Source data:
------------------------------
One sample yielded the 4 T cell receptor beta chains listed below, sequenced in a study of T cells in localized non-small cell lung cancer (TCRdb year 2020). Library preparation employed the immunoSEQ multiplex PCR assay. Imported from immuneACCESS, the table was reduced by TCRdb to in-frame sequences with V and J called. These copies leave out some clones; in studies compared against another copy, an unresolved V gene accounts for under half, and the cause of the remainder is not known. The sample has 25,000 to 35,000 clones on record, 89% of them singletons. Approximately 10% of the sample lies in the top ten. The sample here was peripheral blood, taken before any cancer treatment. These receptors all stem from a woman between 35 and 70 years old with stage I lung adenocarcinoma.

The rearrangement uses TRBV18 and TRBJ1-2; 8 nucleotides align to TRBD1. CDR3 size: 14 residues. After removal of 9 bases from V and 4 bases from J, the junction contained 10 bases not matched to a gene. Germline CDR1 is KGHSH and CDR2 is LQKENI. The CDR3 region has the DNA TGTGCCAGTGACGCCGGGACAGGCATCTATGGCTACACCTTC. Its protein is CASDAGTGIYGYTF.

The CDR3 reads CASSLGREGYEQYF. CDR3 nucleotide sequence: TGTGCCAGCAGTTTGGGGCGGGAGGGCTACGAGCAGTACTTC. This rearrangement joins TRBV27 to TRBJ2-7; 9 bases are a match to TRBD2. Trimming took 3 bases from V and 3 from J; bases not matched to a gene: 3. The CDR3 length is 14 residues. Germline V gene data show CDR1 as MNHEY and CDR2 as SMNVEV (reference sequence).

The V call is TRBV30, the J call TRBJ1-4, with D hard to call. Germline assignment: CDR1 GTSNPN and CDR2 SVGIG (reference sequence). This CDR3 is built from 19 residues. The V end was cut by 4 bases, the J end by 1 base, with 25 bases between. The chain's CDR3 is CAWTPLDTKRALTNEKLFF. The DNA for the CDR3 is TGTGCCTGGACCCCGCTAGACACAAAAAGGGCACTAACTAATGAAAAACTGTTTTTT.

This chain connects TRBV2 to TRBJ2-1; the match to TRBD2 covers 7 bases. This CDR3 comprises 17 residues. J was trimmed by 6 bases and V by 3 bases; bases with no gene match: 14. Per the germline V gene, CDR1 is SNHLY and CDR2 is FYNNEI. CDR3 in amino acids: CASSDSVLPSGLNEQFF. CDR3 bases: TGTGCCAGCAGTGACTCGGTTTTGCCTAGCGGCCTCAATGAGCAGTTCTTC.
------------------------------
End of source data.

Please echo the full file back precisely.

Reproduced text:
One sample yielded the 4 T cell receptor beta chains listed below, sequenced in a study of T cells in localized non-small cell lung cancer (TCRdb year 2020). Library preparation employed the immunoSEQ multiplex PCR assay. Imported from immuneACCESS, the table was reduced by TCRdb to in-frame sequences with V and J called. These copies leave out some clones; in studies compared against another copy, an unresolved V gene accounts for under half, and the cause of the remainder is not known. The sample has 25,000 to 35,000 clones on record, 89% of them singletons. Approximately 10% of the sample lies in the top ten. The sample here was peripheral blood, taken before any cancer treatment. These receptors all stem from a woman between 35 and 70 years old with stage I lung adenocarcinoma.

The rearrangement uses TRBV18 and TRBJ1-2; 8 nucleotides align to TRBD1. CDR3 size: 14 residues. After removal of 9 bases from V and 4 bases from J, the junction contained 10 bases not matched to a gene. Germline CDR1 is KGHSH and CDR2 is LQKENI. The CDR3 region has the DNA TGTGCCAGTGACGCCGGGACAGGCATCTATGGCTACACCTTC. Its protein is CASDAGTGIYGYTF.

The CDR3 reads CASSLGREGYEQYF. CDR3 nucleotide sequence: TGTGCCAGCAGTTTGGGGCGGGAGGGCTACGAGCAGTACTTC. This rearrangement joins TRBV27 to TRBJ2-7; 9 bases are a match to TRBD2. Trimming took 3 bases from V and 3 from J; bases not matched to a gene: 3. The CDR3 length is 14 residues. Germline V gene data show CDR1 as MNHEY and CDR2 as SMNVEV (reference sequence).

The V call is TRBV30, the J call TRBJ1-4, with D hard to call. Germline assignment: CDR1 GTSNPN and CDR2 SVGIG (reference sequence). This CDR3 is built from 19 residues. The V end was cut by 4 bases, the J end by 1 base, with 25 bases between. The chain's CDR3 is CAWTPLDTKRALTNEKLFF. The DNA for the CDR3 is TGTGCCTGGACCCCGCTAGACACAAAAAGGGCACTAACTAATGAAAAACTGTTTTTT.

This chain connects TRBV2 to TRBJ2-1; the match to TRBD2 covers 7 bases. This CDR3 comprises 17 residues. J was trimmed by 6 bases and V by 3 bases; bases with no gene match: 14. Per the germline V gene, CDR1 is SNHLY and CDR2 is FYNNEI. CDR3 in amino acids: CASSDSVLPSGLNEQFF. CDR3 bases: TGTGCCAGCAGTGACTCGGTTTTGCCTAGCGGCCTCAATGAGCAGTTCTTC.